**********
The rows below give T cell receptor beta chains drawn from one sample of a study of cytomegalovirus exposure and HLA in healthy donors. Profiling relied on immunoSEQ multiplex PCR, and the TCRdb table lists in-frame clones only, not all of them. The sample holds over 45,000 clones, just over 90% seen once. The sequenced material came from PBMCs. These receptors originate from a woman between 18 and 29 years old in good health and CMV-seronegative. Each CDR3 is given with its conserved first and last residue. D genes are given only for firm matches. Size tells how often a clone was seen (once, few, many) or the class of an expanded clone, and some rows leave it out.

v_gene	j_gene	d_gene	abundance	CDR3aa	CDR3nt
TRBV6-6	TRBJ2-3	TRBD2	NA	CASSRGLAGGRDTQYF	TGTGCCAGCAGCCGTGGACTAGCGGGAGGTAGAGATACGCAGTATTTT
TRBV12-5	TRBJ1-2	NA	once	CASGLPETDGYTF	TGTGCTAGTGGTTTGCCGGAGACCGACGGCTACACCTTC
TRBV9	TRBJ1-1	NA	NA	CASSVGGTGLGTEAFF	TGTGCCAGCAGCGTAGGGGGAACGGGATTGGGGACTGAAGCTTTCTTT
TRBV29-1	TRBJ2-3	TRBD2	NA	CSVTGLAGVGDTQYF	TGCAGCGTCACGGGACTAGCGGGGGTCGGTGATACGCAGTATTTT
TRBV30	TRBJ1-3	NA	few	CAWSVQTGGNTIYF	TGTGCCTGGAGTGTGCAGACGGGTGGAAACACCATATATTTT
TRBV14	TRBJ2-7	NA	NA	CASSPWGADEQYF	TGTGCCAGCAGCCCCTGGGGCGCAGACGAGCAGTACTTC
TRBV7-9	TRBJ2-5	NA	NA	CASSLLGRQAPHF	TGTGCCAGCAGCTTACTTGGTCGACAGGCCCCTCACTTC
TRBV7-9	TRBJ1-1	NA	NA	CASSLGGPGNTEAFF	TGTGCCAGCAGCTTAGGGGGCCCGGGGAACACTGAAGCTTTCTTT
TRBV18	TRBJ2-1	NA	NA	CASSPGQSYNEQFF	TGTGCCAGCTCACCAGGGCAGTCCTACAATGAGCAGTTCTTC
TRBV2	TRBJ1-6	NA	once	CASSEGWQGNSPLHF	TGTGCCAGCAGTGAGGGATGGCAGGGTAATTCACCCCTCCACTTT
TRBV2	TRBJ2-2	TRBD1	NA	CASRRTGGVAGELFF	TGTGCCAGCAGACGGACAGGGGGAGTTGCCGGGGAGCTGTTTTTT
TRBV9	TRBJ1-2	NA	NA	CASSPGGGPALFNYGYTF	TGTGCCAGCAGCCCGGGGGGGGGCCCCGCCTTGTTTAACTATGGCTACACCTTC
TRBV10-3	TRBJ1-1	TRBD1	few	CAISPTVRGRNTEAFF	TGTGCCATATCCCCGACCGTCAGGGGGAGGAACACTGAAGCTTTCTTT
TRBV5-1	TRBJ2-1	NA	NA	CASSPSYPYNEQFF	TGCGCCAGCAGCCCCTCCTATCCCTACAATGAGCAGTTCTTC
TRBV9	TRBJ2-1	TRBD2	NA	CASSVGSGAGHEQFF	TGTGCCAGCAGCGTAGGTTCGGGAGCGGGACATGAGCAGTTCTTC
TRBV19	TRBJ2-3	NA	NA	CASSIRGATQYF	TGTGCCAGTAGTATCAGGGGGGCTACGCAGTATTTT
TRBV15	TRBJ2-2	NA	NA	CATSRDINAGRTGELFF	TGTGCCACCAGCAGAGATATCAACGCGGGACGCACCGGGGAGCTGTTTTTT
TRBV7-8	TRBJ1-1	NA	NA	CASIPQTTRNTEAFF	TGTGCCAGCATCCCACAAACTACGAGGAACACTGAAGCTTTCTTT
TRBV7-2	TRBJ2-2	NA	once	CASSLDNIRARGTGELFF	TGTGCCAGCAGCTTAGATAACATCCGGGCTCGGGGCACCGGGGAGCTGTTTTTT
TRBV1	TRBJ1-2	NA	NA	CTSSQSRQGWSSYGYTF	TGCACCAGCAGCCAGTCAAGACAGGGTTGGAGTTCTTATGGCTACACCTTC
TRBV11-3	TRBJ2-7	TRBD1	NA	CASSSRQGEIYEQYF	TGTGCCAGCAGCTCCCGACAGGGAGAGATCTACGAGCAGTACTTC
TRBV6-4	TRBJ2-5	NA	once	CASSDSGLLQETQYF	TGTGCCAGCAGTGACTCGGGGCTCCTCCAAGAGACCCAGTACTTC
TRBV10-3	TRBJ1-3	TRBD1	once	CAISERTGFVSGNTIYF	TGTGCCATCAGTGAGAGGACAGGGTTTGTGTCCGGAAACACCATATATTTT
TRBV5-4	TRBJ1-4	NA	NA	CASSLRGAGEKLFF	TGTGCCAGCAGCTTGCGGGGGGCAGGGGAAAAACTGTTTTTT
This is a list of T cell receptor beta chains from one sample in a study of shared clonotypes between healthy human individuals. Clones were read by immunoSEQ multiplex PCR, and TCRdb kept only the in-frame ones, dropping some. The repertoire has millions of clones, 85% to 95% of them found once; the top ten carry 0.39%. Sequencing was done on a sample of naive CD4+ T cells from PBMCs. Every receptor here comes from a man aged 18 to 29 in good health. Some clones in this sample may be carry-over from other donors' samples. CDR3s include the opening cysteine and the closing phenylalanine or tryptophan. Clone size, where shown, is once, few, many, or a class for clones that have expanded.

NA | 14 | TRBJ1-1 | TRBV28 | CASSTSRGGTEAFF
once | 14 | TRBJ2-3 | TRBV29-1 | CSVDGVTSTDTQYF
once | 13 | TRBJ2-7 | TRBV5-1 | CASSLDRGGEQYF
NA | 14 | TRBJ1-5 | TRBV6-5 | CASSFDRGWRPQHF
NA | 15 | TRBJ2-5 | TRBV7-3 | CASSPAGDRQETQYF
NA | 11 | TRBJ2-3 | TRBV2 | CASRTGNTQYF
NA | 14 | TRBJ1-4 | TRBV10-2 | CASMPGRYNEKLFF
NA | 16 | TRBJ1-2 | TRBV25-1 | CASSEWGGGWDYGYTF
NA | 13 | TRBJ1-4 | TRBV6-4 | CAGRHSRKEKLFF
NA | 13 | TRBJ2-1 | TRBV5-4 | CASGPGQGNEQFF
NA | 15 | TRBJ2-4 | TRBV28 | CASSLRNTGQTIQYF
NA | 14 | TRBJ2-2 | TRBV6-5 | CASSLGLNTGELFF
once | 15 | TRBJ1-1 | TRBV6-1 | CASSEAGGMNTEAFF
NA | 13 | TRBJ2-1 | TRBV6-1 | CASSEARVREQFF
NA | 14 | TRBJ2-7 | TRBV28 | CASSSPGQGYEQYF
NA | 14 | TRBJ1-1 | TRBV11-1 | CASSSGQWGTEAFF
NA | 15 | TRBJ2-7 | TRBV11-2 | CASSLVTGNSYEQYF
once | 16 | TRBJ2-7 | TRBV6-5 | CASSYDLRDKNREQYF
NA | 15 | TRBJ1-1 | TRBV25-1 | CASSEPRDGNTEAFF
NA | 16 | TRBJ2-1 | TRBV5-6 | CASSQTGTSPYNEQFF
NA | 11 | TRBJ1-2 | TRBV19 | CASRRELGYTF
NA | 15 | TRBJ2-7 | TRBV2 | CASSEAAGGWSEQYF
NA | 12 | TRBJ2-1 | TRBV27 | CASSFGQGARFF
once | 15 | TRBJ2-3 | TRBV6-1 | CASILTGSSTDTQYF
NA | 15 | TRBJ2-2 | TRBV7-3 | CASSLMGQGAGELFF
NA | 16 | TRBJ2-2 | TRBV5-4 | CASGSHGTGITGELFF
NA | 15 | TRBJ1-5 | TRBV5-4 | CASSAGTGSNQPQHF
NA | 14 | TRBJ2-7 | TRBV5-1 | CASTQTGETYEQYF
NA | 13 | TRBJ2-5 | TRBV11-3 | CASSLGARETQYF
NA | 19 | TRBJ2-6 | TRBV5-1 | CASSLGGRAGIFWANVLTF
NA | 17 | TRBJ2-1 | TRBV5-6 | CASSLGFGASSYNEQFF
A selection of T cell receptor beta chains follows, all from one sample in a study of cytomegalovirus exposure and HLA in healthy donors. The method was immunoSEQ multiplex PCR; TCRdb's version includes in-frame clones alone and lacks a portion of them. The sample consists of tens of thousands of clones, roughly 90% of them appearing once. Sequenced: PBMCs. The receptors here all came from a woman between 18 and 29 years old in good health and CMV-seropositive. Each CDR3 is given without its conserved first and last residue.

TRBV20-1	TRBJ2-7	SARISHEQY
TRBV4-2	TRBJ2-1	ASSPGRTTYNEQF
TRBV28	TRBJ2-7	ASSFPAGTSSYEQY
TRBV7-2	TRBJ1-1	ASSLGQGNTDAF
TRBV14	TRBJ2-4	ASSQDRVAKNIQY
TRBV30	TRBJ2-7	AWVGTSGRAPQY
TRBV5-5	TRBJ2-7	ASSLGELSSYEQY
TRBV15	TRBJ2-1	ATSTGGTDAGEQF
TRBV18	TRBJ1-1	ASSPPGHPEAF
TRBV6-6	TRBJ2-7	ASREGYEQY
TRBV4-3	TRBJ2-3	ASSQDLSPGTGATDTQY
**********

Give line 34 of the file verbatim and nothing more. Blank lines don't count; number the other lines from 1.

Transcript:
NA | 14 | TRBJ1-4 | TRBV10-2 | CASMPGRYNEKLFF